Editor’s Note: This study provides useful data comparing two dissimilar institutions with comparable goals. It confirms the importance of distance learning for university outreach, and shows differences resulting from technology and methodology.
A Pilot Study Comparing MA Education
through Distance Education in a Developed Country (USA) and a Less Developed Country (Pakistan)
The Pilot study is a comparative study of MA (Education) through distance education in a developed nation (USA) and a less developed nation (Pakistan). Two institutions were selected to conduct this research. Grand Canyon University (GCU) Arizona was selected because it was established in 1949 and has a master program in education. A distance education student can get admission into the masters program and complete a degree through distance education. Allama Iqbal Open University (AIOU) was selected for the study because it also had a masters program in education; where a distance education student could finish his or her degree without physical presence on the campus. AIOU is a state run institution modeled after British Open University. The purpose of the study was to see if there were differences and similarities existing between distance education systems of both the countries. Data from the study would enable planners of GCU and AIOU to measure and compare results for future planning and development.
Seven hypotheses were formulated for testing through data collection and statistical analysis. For distance education students in the specified institutions in both countries:
Ho1 There is no significant difference in age.
Ho2 Marriage, children, and jobs do not affect performance.
Ho3 Residency does not affect performance.
Ho4 Use of modern technology has a significant affect on performance.
Ho5 Flexibility of time and space has a significant effect on the performance.
Ho6 Student satisfaction has a significant effect on performance.
Ho7 Teaching methodologies have a significant effect on the performance.
In order to test these seven hypotheses a 77-item questionnaire was constructed. This student questionnaire consisted of several parts according to the different aspects of distance education included in this study. First part of the questionnaire for students had the demographic questions. Most of the demographic questions had yes/no responses. For the remainder of the questionnaire a 5 choice Likert type scale was used with possible responses of strongly agree, agree, neutral, disagree, and strongly disagree. Each response category was assigned a numeric value. A greatest negative response (strongly disagree) was scored as "1" and a highest positive response (strongly agree) was scored as "5".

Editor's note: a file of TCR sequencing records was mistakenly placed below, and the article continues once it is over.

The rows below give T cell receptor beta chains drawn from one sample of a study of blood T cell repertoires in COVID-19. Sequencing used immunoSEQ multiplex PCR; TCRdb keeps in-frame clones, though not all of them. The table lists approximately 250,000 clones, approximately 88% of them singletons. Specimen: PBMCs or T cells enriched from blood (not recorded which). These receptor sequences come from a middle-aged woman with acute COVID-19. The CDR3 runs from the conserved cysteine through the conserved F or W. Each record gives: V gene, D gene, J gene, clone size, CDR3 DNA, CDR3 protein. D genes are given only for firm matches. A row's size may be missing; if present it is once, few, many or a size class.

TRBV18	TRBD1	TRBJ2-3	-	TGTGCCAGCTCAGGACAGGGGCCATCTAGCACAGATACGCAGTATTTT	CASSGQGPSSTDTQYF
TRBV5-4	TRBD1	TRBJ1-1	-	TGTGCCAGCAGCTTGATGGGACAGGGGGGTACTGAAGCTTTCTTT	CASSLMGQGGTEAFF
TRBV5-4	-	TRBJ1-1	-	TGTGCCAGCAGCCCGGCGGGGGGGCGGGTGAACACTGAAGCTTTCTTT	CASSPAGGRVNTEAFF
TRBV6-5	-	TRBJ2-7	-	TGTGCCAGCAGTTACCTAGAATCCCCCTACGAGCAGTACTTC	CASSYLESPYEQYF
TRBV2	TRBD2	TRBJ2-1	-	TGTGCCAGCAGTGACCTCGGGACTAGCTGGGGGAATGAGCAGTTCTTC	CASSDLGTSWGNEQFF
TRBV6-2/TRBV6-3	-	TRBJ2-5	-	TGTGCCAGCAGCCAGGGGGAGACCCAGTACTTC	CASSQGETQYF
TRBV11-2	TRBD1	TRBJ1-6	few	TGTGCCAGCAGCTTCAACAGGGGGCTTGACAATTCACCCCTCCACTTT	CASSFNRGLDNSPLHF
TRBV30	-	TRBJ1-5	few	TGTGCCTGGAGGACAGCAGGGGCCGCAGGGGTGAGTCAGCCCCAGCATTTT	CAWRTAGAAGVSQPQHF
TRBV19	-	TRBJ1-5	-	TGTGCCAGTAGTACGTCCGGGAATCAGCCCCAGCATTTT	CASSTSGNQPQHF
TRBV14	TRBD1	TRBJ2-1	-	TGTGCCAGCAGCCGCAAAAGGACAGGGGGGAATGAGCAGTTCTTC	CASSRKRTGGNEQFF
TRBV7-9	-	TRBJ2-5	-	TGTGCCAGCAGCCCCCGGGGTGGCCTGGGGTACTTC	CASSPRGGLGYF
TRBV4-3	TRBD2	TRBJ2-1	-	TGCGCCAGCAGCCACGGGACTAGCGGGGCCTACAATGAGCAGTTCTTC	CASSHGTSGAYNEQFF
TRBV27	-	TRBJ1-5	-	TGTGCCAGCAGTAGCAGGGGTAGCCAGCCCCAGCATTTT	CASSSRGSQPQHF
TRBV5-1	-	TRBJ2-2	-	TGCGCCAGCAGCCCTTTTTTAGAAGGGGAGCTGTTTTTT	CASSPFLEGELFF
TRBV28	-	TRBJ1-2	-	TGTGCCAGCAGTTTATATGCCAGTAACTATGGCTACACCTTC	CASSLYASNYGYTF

The questionnaire was constructed in two languages: English for the USA students and Urdu, the National language of the Pakistan, for students in Pakistan. The questionnaire included items on admission, student support services and teaching methodology. A second questionnaire was constructed for experts and faculty of the both countries. This questionnaire had open-ended questions to assist in interpreting the data and validate the responses of students.
Population and Sample size
Population for this study was all students who had completed at least one course from their institution at the time of the study. Simple random sampling ensured equal participation of the population. For this study there was no distinction between degree and non-degree students as AIOU did not offer non degree courses.
Distribution of questionnaires
450 questionnaires were sent out in the months of April and May of the by the GCU Arizona and AIOU Islamabad. Completed questionnaires were received in June and Julyt. No questionnaires were accepted after September 15. Incomplete questionnaires were not included in the study.
A master sheet was formulated to compile data where each response was given a numeric value. Frequency of occurrence and percentage were applied on demographic data; t-test was applied where relevant.